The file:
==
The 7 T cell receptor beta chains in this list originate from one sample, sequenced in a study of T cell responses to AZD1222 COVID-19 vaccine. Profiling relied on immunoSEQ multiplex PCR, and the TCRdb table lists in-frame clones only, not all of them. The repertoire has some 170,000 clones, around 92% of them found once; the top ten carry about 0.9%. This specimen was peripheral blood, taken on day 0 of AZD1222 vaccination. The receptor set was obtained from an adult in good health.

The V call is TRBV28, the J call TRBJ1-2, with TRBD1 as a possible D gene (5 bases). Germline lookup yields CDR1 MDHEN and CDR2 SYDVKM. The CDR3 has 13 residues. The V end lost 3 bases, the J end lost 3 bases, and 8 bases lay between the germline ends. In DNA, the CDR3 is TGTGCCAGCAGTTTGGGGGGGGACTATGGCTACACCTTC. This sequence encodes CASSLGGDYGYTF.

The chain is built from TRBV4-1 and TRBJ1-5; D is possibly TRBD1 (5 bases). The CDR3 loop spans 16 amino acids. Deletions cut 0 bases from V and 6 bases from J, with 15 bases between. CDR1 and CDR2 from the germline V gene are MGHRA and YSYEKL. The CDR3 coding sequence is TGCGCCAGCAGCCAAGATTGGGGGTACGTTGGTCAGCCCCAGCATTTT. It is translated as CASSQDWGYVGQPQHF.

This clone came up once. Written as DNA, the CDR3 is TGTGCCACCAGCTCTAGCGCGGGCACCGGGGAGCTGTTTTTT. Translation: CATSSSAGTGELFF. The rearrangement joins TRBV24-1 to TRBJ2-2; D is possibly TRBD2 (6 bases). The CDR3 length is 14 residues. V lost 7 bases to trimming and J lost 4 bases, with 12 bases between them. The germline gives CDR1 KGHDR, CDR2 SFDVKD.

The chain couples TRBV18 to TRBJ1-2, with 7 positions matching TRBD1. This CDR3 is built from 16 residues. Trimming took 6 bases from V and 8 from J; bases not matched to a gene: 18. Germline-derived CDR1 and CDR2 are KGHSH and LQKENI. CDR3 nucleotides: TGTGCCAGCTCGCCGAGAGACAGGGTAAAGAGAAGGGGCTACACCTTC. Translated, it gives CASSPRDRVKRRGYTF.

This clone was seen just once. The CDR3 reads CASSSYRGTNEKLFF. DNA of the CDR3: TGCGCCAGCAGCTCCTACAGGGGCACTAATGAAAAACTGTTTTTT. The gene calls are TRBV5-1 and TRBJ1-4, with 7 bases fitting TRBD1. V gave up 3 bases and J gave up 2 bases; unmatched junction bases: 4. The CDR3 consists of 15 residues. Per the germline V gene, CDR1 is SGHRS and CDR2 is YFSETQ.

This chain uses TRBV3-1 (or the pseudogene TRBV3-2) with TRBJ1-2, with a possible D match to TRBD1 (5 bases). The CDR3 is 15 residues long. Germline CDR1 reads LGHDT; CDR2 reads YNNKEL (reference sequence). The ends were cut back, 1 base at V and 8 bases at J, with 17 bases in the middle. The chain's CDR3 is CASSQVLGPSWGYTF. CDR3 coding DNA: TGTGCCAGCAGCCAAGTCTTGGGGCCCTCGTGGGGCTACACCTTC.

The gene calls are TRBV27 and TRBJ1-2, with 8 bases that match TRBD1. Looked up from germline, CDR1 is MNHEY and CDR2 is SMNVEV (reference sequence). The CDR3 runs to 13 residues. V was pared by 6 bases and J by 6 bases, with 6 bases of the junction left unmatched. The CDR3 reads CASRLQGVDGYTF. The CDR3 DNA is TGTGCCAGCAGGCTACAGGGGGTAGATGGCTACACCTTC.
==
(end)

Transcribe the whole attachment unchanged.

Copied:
The 7 T cell receptor beta chains in this list originate from one sample, sequenced in a study of T cell responses to AZD1222 COVID-19 vaccine. Profiling relied on immunoSEQ multiplex PCR, and the TCRdb table lists in-frame clones only, not all of them. The repertoire has some 170,000 clones, around 92% of them found once; the top ten carry about 0.9%. This specimen was peripheral blood, taken on day 0 of AZD1222 vaccination. The receptor set was obtained from an adult in good health.

The V call is TRBV28, the J call TRBJ1-2, with TRBD1 as a possible D gene (5 bases). Germline lookup yields CDR1 MDHEN and CDR2 SYDVKM. The CDR3 has 13 residues. The V end lost 3 bases, the J end lost 3 bases, and 8 bases lay between the germline ends. In DNA, the CDR3 is TGTGCCAGCAGTTTGGGGGGGGACTATGGCTACACCTTC. This sequence encodes CASSLGGDYGYTF.

The chain is built from TRBV4-1 and TRBJ1-5; D is possibly TRBD1 (5 bases). The CDR3 loop spans 16 amino acids. Deletions cut 0 bases from V and 6 bases from J, with 15 bases between. CDR1 and CDR2 from the germline V gene are MGHRA and YSYEKL. The CDR3 coding sequence is TGCGCCAGCAGCCAAGATTGGGGGTACGTTGGTCAGCCCCAGCATTTT. It is translated as CASSQDWGYVGQPQHF.

This clone came up once. Written as DNA, the CDR3 is TGTGCCACCAGCTCTAGCGCGGGCACCGGGGAGCTGTTTTTT. Translation: CATSSSAGTGELFF. The rearrangement joins TRBV24-1 to TRBJ2-2; D is possibly TRBD2 (6 bases). The CDR3 length is 14 residues. V lost 7 bases to trimming and J lost 4 bases, with 12 bases between them. The germline gives CDR1 KGHDR, CDR2 SFDVKD.

The chain couples TRBV18 to TRBJ1-2, with 7 positions matching TRBD1. This CDR3 is built from 16 residues. Trimming took 6 bases from V and 8 from J; bases not matched to a gene: 18. Germline-derived CDR1 and CDR2 are KGHSH and LQKENI. CDR3 nucleotides: TGTGCCAGCTCGCCGAGAGACAGGGTAAAGAGAAGGGGCTACACCTTC. Translated, it gives CASSPRDRVKRRGYTF.

This clone was seen just once. The CDR3 reads CASSSYRGTNEKLFF. DNA of the CDR3: TGCGCCAGCAGCTCCTACAGGGGCACTAATGAAAAACTGTTTTTT. The gene calls are TRBV5-1 and TRBJ1-4, with 7 bases fitting TRBD1. V gave up 3 bases and J gave up 2 bases; unmatched junction bases: 4. The CDR3 consists of 15 residues. Per the germline V gene, CDR1 is SGHRS and CDR2 is YFSETQ.

This chain uses TRBV3-1 (or the pseudogene TRBV3-2) with TRBJ1-2, with a possible D match to TRBD1 (5 bases). The CDR3 is 15 residues long. Germline CDR1 reads LGHDT; CDR2 reads YNNKEL (reference sequence). The ends were cut back, 1 base at V and 8 bases at J, with 17 bases in the middle. The chain's CDR3 is CASSQVLGPSWGYTF. CDR3 coding DNA: TGTGCCAGCAGCCAAGTCTTGGGGCCCTCGTGGGGCTACACCTTC.

The gene calls are TRBV27 and TRBJ1-2, with 8 bases that match TRBD1. Looked up from germline, CDR1 is MNHEY and CDR2 is SMNVEV (reference sequence). The CDR3 runs to 13 residues. V was pared by 6 bases and J by 6 bases, with 6 bases of the junction left unmatched. The CDR3 reads CASRLQGVDGYTF. The CDR3 DNA is TGTGCCAGCAGGCTACAGGGGGTAGATGGCTACACCTTC.